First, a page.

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Washington State News

DEA Executes Operation Bottleneck to Prevent the Diversion of Controlled Substances and Keep Communities Safe

DEA Issues Immediate Suspension Order and Five Orders to Show Cause

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WASHINGTON – Today, the U.S. Drug Enforcement Administration announced administrative actions against six DEA-registered companies which, together, failed to account for more than a million doses of opioids.  Under DEA initiative “Operation Bottleneck,” DEA served an Immediate Suspension Order and five Orders to Show Cause over a one-month period from Sept. 25 through Oct. 20, 2023.

“These companies have a legal obligation to account for every dose and every pill to protect the safety and health of the American people,” said DEA Administrator Anne Milgram. “As we continue to face an unprecedented drug poisoning and overdose epidemic in the United States, which took 110,757 lives last year alone, DEA will continue using every available tool to prevent the diversion and misuse of opioids and other highly addictive controlled substances.”

During the week of Sept. 25, DEA served two Orders to Show Cause setting forth allegations against Inmar RX Solutions, Inc., a reverse distributor, and Ascent Pharmaceuticals, Inc., a pharmaceutical manufacturer.

  • One of the largest reverse distributors in the country, Inmar RX Solutions, Inc., handles the return and disposal of medications. The company failed to comply with its obligation to maintain effective controls against the diversion of controlled substances. These violations include the persistent failure to properly report theft or significant loss, to timely destroy or promptly return controlled substances, and to maintain complete and accurate records.
  • Ascent Pharmaceuticals, Inc., a dosage form manufacturer, failed to make records available for inspection in a timely manner and shipped controlled substances without producing required documentation. On numerous occasions, the company did not accurately account for millions of dosages of oxycodone; methylphenidate, a common drug to treat attention deficit disorder (ADD); hydrocodone; amphetamines; and other controlled substances.

During the week of Oct. 2, DEA served two Orders to Show Cause, which set forth allegations against Quantum Commerce, LLC, a pharmaceutical distributor, and Shrieve Chemical Company, LLC, a chemical distributor.

  • Quantum Commerce, LLC, a pharmaceutical distributor, sold Schedule II through V drugs, including hydrocodone and oxycodone, to numerous pharmacies over a three-year period. The company failed to provide effective controls and procedures to guard against theft and diversion of controlled substances as required by a distributor.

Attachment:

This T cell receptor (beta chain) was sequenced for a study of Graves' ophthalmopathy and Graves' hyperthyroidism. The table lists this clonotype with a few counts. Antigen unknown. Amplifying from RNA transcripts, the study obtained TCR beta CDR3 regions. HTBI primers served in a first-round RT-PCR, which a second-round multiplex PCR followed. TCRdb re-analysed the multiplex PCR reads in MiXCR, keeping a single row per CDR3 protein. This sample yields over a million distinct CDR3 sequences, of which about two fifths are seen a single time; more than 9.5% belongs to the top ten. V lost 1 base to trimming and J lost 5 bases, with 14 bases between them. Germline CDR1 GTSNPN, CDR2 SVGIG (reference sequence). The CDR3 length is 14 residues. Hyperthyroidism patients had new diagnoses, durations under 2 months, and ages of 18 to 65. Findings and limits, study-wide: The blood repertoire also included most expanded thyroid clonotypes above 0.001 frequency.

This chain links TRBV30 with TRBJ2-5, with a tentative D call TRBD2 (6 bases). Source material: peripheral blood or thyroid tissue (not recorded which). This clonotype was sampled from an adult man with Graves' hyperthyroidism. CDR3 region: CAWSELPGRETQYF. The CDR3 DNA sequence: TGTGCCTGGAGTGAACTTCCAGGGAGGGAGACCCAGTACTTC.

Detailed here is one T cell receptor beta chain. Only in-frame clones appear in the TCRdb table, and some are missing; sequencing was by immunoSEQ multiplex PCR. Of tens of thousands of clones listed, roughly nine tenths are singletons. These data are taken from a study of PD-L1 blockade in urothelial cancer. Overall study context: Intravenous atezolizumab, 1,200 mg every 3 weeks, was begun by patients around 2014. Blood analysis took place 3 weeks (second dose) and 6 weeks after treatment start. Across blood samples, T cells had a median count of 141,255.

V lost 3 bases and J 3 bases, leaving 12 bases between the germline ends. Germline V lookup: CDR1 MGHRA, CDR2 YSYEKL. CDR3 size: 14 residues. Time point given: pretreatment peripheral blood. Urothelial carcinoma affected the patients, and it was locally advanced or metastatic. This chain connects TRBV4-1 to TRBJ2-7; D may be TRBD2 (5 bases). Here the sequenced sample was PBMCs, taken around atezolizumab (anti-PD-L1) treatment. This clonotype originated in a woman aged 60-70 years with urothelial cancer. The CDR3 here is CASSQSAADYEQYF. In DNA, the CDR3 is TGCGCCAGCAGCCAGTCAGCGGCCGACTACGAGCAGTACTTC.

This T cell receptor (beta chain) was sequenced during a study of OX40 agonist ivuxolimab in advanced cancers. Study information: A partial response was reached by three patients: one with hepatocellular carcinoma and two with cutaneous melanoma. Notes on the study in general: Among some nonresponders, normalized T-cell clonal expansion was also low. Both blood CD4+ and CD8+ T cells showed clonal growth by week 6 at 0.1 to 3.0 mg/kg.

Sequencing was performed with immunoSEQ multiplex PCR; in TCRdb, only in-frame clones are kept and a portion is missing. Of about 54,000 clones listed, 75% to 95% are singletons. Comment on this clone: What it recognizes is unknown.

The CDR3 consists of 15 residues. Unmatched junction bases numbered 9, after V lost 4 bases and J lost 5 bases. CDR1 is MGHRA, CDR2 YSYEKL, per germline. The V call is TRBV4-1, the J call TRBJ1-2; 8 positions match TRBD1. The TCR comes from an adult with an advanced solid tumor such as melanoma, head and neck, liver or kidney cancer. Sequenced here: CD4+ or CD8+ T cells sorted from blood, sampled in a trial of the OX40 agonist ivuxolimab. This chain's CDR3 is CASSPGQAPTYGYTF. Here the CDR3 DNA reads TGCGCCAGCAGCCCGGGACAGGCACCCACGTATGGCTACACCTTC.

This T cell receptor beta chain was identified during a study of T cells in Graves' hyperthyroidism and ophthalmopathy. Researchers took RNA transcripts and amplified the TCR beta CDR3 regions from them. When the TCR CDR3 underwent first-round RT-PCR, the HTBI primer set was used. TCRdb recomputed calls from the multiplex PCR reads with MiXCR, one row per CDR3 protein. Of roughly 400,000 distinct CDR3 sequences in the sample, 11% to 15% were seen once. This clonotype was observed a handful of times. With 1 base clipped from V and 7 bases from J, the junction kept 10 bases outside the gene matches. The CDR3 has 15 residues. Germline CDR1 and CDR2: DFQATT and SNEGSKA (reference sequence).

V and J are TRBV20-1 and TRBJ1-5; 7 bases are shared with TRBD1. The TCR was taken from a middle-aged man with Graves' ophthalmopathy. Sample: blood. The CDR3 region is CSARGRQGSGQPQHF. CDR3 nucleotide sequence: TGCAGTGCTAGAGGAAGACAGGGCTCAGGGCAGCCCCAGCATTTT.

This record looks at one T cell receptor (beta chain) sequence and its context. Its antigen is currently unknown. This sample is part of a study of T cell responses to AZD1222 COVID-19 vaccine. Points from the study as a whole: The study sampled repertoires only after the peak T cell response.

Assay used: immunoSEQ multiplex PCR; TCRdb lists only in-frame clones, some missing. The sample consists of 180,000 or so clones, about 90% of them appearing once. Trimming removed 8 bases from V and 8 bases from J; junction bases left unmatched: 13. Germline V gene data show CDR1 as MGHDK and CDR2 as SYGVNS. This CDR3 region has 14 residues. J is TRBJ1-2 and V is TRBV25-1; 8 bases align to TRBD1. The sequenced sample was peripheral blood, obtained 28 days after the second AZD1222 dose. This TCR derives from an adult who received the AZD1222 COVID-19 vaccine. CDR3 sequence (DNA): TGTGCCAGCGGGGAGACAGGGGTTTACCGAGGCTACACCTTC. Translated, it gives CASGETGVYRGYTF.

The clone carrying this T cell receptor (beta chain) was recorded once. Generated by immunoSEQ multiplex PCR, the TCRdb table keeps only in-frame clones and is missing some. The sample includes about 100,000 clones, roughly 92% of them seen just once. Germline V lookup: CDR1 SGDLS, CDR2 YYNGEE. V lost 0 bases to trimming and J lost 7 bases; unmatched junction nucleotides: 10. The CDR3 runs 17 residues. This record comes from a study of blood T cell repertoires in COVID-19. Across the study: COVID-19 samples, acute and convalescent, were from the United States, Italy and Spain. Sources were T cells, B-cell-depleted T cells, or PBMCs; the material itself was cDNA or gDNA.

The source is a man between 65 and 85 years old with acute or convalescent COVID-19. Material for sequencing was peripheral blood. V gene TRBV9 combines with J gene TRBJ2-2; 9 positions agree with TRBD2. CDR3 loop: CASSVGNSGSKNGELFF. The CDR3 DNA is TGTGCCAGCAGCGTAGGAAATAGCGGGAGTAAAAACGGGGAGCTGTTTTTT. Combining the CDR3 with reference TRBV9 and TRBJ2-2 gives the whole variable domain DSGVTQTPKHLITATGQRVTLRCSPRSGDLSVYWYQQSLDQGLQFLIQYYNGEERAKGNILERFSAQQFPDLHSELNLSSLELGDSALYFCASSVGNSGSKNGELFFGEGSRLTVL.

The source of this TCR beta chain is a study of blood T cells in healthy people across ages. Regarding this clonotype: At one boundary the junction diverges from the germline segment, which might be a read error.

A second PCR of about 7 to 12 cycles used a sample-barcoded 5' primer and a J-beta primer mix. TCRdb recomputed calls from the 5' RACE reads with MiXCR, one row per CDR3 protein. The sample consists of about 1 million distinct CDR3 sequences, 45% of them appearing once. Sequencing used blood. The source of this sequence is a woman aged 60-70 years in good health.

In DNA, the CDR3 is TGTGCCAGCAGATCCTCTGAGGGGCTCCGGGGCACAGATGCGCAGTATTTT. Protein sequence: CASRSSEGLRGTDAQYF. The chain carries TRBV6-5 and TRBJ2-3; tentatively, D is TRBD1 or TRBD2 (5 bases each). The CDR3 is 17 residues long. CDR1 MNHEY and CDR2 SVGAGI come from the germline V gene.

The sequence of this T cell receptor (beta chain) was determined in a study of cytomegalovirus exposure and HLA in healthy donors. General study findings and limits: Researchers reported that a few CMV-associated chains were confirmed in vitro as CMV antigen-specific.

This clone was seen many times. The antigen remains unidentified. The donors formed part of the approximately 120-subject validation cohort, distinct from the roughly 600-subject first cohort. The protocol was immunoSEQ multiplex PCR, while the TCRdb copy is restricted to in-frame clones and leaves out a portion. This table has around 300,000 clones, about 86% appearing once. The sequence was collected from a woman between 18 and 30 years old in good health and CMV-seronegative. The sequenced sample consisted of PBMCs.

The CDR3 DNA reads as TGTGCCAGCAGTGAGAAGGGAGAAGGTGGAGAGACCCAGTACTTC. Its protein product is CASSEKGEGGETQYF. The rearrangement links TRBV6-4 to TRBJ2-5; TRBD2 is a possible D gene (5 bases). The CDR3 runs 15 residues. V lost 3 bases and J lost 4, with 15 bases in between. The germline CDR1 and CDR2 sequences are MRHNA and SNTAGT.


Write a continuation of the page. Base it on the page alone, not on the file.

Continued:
• Shrieve Chemical Company, LLC, a chemical distributor and importer, failed to maintain accurate and complete records of distribution and relabeling and packaging of controlled substances. This allegedly resulted in a significant discrepancy of GBL, a chemical used in gamma-butyrolactone (GHB) known as a date rape drug that can cause overdoses resulting in unconsciousness, seizures, slowed heart rate, severe respiratory depression, decreased body temperature, vomiting, nausea, coma, and death.

During the week of Oct. 16, DEA served an Immediate Suspension Order setting forth allegations against R&S Solutions, LLC, and an Order to Show Cause setting forth allegations against Atlantic Biologicals Corporation, both of which are drug distributors.

  • DEA suspended R&S Solutions, LLC’s registration because the company posed an imminent danger to public health and safety when it failed to account for more than one million dosage units of oxycodone and other Schedule II controlled substances. This is among the numerous occasions where the company failed to maintain controls against the diversion of these medications.
  • Atlantic Biologicals Corporation, one of the top opioid suppliers to numerous pharmacies in Houston, Texas, failed to report suspiciously large orders of oxycodone and hydrocodone. Many of these pharmacies only stock the highest strength opioids. Since 2017, the company failed to report any suspicious orders related to the Houston pharmacies or their opioid orders. The Order to Show Cause impacts the company’s DEA registration at both its North Carolina and Florida locations.

In the last year, DEA served 143 administrative actions against doctors, pharmacies, drug manufacturers, and drug distributors who were putting the public at risk by failing to handle controlled substances with the care required by federal law.  DEA remains committed to holding registrants accountable to ensure that they fulfill the responsibilities entrusted to them and to prevent the diversion of controlled substances and harm to our communities.

An Order to Show Cause is an administrative proceeding that requires a DEA registrant to demonstrate why the registration should not be denied, revoked, or suspended before such action is taken. When served an Order to Show Cause, the registrant has the opportunity submit a corrective action plan for DEA review before a determination is made. An Immediate Suspension Order is an immediate suspension of a DEA registration when it is determined there is “imminent danger to the public health or safety.”  Complete information on these actions and related processes is available here.

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